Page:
A cool spring is a long-lasting one. The cool temperatures mean that plants wake up slowly–which of course is delightful for ornamentals but annoying, to say the least, for food crops. I planted early spring greens on Aprill 3, and they’ve barely germinated. We had two very warm days early this week, which seemed to wake everything up, so that forsythia, magnolias, ornamental cherries, red maples, and other early bloomers came into full bloom. Then it got cold again, so they’re staying there. It’s quite lovely.

I don’t have any early bloomers as showy as a hybrid magnolia or cherry in my garden (the very early, very showy cherries and magnolias are all sterile hybrids of mostly Asian species), but I don’t lack for lovely spring-flowering shrubs. Right now, spicebush (Lindera benzoin) is in full bloom

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I’m pretty sure these are male flowers–if you look very closely, you can see the stamens. Go take a walk in a wet woodland this weekend, and the whole place will be lit up with these tiny flowers. In late summer, spicebush produces bright red berries that birds adore.

Serviceberry (Amelanchier) flowers are opening tantalizingly slowly.

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Compare this picture to one of the same branch taken last week. Notice how the individual flower buds are now visible.

A long, slow spring allows more time for savoring. Try to get out to the woods soon to enjoy it.

Signs of spring

Spring is here, really it is. You just have to know where to look for it (a little appreciation for subtlety helps as well in very early spring).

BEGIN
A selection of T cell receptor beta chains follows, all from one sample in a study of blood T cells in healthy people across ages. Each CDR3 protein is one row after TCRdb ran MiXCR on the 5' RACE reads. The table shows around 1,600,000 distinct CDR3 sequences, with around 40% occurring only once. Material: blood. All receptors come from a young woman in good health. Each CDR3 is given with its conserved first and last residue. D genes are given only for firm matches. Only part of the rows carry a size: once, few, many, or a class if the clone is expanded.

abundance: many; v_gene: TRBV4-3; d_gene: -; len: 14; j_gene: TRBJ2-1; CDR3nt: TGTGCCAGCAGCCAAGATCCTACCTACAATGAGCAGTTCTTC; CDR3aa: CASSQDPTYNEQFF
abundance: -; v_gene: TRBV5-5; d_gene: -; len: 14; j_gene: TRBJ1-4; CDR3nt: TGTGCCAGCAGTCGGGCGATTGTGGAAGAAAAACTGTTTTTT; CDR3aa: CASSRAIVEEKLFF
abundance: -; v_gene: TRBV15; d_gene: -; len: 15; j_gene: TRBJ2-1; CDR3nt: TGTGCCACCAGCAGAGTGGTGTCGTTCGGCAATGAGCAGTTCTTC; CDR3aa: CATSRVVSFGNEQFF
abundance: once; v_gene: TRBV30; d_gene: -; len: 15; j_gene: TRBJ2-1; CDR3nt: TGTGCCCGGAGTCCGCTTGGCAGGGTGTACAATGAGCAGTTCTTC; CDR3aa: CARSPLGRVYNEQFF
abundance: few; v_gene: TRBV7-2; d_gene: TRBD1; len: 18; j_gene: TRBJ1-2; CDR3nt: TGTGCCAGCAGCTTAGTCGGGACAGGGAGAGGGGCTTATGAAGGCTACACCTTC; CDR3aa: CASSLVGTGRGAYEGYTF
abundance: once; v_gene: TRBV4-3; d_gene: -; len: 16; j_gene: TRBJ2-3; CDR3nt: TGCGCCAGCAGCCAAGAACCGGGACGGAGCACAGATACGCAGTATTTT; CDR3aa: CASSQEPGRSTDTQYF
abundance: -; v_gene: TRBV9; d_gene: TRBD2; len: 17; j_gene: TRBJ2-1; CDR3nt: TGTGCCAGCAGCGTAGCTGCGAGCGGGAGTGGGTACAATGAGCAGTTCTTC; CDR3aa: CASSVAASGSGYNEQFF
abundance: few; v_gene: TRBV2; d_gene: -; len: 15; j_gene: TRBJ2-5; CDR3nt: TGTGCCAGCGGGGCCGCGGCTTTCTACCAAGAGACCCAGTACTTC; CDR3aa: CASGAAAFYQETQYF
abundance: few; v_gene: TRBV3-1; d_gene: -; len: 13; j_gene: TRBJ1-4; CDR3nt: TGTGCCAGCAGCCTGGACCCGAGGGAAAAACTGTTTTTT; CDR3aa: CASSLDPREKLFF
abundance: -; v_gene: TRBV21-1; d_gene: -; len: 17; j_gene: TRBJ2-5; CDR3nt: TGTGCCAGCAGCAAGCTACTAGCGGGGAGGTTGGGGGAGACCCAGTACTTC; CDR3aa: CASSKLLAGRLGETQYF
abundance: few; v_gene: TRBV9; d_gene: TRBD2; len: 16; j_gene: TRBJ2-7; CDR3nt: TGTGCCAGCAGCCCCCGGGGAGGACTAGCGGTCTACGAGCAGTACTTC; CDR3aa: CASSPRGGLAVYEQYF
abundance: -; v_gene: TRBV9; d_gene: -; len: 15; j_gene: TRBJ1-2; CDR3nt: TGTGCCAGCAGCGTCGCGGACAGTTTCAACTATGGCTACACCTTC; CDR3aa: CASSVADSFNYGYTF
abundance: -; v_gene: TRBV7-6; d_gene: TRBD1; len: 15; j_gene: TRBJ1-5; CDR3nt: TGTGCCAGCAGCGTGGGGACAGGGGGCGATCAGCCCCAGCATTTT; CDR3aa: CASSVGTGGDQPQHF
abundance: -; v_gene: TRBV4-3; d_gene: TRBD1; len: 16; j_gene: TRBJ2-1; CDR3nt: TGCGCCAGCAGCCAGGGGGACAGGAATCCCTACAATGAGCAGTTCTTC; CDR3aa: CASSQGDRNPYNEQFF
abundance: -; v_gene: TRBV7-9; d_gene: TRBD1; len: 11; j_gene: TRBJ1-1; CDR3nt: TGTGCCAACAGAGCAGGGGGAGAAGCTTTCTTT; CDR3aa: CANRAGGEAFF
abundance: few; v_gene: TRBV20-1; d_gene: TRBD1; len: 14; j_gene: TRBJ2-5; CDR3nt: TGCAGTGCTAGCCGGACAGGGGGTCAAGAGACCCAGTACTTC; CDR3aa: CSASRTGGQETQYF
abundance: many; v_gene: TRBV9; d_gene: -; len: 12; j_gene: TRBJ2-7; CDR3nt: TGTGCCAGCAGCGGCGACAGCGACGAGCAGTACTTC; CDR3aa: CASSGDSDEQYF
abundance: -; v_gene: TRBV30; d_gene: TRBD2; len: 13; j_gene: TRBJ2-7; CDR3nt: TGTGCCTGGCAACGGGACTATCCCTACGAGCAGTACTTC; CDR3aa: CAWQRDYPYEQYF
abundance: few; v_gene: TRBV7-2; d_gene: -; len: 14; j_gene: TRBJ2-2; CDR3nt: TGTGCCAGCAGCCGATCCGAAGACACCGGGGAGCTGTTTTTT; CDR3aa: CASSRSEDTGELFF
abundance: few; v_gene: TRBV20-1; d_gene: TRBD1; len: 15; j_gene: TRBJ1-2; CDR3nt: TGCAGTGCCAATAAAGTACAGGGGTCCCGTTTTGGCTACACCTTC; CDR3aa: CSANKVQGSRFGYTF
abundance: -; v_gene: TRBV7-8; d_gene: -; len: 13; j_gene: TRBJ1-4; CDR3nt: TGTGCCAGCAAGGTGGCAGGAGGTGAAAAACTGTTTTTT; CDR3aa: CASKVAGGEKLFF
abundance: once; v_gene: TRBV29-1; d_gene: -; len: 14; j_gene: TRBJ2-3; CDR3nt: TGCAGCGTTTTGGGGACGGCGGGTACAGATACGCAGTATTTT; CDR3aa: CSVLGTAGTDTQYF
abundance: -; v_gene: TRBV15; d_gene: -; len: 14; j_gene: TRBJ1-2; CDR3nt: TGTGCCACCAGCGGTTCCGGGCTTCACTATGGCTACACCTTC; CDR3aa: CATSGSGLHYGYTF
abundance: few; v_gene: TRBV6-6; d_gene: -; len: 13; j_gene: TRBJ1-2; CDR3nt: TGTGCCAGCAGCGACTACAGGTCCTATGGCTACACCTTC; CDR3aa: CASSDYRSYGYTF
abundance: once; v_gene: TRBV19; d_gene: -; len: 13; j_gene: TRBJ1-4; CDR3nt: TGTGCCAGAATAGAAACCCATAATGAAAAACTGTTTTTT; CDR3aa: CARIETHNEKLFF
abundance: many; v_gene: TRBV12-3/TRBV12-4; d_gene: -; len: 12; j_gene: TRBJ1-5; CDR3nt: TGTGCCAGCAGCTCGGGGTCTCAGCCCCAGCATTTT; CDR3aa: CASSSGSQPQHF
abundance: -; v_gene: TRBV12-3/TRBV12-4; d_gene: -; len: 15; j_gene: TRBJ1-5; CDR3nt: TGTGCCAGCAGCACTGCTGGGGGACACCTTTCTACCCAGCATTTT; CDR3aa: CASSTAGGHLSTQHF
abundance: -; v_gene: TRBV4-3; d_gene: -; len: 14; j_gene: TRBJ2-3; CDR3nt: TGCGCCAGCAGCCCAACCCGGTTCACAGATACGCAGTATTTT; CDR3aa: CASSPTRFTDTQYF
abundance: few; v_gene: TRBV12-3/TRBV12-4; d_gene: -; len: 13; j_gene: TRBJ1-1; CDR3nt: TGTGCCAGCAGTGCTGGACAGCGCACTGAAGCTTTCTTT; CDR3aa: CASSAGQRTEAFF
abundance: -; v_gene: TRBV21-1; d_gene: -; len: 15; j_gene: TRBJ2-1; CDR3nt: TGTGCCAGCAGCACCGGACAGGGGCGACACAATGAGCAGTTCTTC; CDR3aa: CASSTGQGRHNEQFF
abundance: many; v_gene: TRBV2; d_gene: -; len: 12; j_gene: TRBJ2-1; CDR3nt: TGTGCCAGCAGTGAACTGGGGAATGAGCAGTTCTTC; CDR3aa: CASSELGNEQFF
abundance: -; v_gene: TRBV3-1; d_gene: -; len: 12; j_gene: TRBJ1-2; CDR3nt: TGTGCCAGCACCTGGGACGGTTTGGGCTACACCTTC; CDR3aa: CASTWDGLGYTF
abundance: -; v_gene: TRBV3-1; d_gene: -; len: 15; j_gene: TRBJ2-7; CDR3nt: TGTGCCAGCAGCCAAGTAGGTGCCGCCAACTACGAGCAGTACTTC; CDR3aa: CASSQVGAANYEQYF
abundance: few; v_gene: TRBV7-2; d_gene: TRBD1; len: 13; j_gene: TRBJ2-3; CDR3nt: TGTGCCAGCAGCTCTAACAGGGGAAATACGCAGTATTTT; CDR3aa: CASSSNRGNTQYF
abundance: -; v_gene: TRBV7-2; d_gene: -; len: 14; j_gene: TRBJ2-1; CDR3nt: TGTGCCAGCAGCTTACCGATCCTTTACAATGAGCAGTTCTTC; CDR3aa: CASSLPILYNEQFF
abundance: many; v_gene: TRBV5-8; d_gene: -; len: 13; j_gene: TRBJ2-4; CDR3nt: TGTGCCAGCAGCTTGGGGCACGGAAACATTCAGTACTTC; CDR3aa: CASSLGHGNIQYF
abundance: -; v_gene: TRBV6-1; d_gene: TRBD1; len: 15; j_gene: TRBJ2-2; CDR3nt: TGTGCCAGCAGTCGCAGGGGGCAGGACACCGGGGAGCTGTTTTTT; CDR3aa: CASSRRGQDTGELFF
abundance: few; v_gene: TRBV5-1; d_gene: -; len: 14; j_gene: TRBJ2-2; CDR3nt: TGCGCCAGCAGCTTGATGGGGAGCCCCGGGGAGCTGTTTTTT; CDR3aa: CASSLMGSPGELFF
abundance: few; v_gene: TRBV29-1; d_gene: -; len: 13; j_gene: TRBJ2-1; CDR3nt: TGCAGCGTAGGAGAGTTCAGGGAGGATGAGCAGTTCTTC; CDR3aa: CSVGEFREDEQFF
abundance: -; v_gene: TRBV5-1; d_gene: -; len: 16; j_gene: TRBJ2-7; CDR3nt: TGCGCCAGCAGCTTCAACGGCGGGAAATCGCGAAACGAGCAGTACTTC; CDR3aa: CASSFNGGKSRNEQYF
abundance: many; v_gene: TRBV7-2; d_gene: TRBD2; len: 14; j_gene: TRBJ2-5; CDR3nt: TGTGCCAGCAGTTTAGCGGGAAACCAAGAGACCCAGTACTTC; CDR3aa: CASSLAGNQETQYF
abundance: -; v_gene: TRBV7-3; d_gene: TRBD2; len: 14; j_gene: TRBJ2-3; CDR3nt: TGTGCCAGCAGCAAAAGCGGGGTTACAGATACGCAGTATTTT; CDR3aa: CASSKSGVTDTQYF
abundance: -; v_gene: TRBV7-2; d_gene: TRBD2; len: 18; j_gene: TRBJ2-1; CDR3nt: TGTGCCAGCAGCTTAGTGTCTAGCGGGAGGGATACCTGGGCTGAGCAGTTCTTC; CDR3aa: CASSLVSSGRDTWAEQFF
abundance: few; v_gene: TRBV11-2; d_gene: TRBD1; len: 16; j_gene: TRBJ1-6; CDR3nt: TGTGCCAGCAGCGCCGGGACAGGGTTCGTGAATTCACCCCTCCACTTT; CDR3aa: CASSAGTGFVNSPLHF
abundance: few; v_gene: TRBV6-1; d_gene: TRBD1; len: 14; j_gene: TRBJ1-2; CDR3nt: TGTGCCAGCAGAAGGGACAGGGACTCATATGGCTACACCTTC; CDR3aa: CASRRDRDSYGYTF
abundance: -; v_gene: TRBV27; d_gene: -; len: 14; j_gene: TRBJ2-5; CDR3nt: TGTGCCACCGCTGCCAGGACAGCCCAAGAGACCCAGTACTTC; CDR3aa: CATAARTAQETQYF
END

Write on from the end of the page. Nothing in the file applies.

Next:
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In my garden, native hazelnut (Corylus americana) is in full bloom, but you have to look hard to see it. The female flowers are less than 1/4″ high. The little red tufted thing in the photo is a female flower, and the males are the catkins you see hanging down at the left. The catkins release yellow pollen that floats on the breeze. As is true of most plants with very inconspicuous flowers (think grasses), hazelnuts are wind pollinated. These lovely shrubs produce nuts in August or September that squirrels and other critters immediately devour and leaves that turn a clear lemon yellow in fall. The shrubs grow to about 12′ high but can be kept somewhat shorter by pruning. They are quite easy to grow in any well-drained soil in part or full sun.

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In the Thielke Arboretum in Glen Rock, signs of spring are everywhere. Skunk cabbage (Symplocarpus foetidus) is coming into bloom. The purple cones in the photo are the flowers. They’ll open soon and provide early spring food for pollinating flies and bees. The bright green leaves will follow in a couple of weeks, turning the wet woods emerald. Skunk cabbage is a wetland indicator plant–when you see it, you can be quite sure you’re in a wetland.

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Also in bloom in the Arboretum is vernal witch hazel (Haemamelis vernalis), a large shrub native to the Ozarks that blooms in early spring or late winter. Our native witch hazel, Haemamelis virginica, is a small tree that blooms in late fall.

And finally, here’s a little ecology quiz: It’s not hard to find examples in nature of plants that bloom in either very early spring or very late fall, like hazelnuts and witch hazel. These out-of-season bloomers tend to be less showy than flowers that appear in warmer weather–why do you think that’s the case? and what’s the advantage to the plant of blooming when very few other plants are blooming? what’s the risk? how does the plant benefit the entire ecosystem that surrounds it?